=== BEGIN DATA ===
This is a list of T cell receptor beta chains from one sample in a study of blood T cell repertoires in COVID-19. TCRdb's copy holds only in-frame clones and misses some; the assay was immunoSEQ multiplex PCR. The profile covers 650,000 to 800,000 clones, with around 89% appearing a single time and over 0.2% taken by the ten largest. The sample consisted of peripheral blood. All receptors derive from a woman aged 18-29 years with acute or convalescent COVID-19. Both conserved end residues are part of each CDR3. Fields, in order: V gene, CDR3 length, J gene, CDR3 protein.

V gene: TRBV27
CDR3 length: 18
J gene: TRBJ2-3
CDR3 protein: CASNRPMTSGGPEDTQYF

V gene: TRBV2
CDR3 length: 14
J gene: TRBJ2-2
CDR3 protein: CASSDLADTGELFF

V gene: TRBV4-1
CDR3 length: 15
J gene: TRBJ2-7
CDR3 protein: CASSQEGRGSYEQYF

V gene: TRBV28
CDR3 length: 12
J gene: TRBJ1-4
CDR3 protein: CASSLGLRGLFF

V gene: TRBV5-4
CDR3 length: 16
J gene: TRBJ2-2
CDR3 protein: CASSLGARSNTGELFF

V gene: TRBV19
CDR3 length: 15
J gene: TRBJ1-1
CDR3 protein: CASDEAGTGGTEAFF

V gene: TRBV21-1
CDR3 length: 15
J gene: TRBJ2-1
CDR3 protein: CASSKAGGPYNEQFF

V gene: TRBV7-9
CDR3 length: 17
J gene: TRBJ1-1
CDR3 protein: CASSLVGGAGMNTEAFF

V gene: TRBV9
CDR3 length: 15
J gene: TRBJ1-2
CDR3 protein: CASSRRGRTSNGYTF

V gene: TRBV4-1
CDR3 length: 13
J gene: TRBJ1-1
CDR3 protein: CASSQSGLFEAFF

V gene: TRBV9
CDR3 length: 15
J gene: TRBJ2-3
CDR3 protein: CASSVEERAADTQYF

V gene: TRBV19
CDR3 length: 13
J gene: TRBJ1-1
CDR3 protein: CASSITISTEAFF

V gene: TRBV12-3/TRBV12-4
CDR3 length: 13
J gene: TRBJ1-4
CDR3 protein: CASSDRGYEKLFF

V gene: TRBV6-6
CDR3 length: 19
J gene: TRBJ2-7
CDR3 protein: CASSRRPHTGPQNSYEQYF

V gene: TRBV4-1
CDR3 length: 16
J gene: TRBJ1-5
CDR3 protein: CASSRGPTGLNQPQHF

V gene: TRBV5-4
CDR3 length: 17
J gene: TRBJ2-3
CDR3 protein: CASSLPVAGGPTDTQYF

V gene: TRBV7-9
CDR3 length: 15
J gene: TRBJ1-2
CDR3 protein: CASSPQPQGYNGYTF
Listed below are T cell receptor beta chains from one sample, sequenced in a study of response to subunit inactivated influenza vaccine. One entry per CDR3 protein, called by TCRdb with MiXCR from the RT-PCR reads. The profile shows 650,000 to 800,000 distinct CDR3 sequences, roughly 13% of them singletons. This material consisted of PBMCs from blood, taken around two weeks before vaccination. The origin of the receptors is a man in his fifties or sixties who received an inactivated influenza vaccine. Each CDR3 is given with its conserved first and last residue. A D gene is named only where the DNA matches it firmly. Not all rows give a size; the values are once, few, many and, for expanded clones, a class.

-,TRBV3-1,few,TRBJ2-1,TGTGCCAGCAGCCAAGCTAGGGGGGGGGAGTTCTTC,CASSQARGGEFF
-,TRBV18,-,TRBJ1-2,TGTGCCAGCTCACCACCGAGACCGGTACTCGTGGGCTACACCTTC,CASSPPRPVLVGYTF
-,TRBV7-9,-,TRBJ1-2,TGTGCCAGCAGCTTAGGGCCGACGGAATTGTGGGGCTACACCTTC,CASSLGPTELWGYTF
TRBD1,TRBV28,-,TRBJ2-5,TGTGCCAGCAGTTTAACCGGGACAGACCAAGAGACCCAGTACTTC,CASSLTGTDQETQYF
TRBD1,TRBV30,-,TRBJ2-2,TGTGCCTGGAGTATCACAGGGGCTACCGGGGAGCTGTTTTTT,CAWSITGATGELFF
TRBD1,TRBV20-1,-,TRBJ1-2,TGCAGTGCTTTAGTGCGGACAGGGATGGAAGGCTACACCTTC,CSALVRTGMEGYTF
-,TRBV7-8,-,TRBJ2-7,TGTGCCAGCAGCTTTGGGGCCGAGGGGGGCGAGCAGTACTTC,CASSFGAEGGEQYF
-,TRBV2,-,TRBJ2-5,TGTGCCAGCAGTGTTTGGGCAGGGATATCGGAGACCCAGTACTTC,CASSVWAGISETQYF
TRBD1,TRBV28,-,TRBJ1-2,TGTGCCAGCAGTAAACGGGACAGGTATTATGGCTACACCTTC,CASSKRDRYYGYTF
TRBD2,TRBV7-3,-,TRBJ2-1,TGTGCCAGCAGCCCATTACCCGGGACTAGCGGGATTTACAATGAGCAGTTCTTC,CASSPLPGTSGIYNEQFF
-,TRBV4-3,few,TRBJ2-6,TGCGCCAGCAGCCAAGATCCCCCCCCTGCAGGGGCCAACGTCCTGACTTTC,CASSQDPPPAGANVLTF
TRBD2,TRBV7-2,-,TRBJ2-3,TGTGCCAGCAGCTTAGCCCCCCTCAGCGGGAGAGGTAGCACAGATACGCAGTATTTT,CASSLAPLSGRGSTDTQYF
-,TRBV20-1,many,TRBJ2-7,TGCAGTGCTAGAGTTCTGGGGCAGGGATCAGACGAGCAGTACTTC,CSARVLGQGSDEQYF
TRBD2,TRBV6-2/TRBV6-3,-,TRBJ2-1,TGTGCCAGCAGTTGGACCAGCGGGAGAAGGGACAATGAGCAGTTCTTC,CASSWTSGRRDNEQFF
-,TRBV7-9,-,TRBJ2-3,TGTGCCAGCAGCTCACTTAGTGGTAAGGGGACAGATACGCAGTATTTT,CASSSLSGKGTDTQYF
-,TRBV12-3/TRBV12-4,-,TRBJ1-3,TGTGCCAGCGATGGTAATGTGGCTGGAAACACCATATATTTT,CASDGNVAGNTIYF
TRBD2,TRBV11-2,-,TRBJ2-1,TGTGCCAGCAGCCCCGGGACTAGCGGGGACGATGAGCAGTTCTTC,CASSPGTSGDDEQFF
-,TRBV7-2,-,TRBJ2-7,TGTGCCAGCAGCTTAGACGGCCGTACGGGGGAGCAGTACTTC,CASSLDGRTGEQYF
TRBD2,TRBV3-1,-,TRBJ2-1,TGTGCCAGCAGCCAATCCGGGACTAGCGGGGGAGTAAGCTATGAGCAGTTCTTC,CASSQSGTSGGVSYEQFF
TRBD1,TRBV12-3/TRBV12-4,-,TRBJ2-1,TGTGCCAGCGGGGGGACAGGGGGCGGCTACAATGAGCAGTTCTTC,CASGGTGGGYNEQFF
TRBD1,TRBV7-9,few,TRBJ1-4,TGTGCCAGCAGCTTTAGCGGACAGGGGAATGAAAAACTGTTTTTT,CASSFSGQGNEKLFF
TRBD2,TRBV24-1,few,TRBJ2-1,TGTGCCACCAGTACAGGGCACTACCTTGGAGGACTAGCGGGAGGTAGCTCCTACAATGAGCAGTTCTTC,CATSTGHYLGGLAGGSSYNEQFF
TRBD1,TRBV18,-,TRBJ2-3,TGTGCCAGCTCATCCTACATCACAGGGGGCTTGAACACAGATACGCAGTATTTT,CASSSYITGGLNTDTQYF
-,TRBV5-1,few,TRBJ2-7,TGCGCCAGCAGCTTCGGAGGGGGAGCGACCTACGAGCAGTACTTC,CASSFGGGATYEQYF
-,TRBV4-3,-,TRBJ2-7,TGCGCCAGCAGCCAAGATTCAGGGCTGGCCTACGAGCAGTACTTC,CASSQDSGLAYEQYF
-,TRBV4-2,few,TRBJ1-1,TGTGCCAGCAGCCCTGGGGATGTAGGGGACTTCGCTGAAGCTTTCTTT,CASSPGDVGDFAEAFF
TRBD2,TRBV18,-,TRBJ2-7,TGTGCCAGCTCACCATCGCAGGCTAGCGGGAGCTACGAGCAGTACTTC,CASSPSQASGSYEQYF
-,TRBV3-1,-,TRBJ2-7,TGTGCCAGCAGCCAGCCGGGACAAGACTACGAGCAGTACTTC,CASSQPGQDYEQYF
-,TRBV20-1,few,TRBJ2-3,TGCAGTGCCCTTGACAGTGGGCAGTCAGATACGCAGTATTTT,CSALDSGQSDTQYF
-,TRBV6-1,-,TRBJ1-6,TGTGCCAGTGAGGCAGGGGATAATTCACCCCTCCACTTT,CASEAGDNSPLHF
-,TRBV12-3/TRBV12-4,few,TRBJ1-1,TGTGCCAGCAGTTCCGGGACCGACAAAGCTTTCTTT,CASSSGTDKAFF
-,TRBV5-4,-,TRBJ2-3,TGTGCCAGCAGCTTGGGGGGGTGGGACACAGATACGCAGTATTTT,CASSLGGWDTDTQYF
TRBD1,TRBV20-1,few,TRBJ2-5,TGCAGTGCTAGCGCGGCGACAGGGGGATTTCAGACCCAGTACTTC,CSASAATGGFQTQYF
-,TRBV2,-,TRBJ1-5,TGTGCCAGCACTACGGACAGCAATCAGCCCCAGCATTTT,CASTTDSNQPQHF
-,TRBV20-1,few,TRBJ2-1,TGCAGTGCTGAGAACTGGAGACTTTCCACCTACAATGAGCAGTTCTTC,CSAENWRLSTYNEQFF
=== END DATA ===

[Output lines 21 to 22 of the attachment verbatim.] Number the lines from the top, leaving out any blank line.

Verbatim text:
CDR3 protein: CASSLGARSNTGELFF

V gene: TRBV19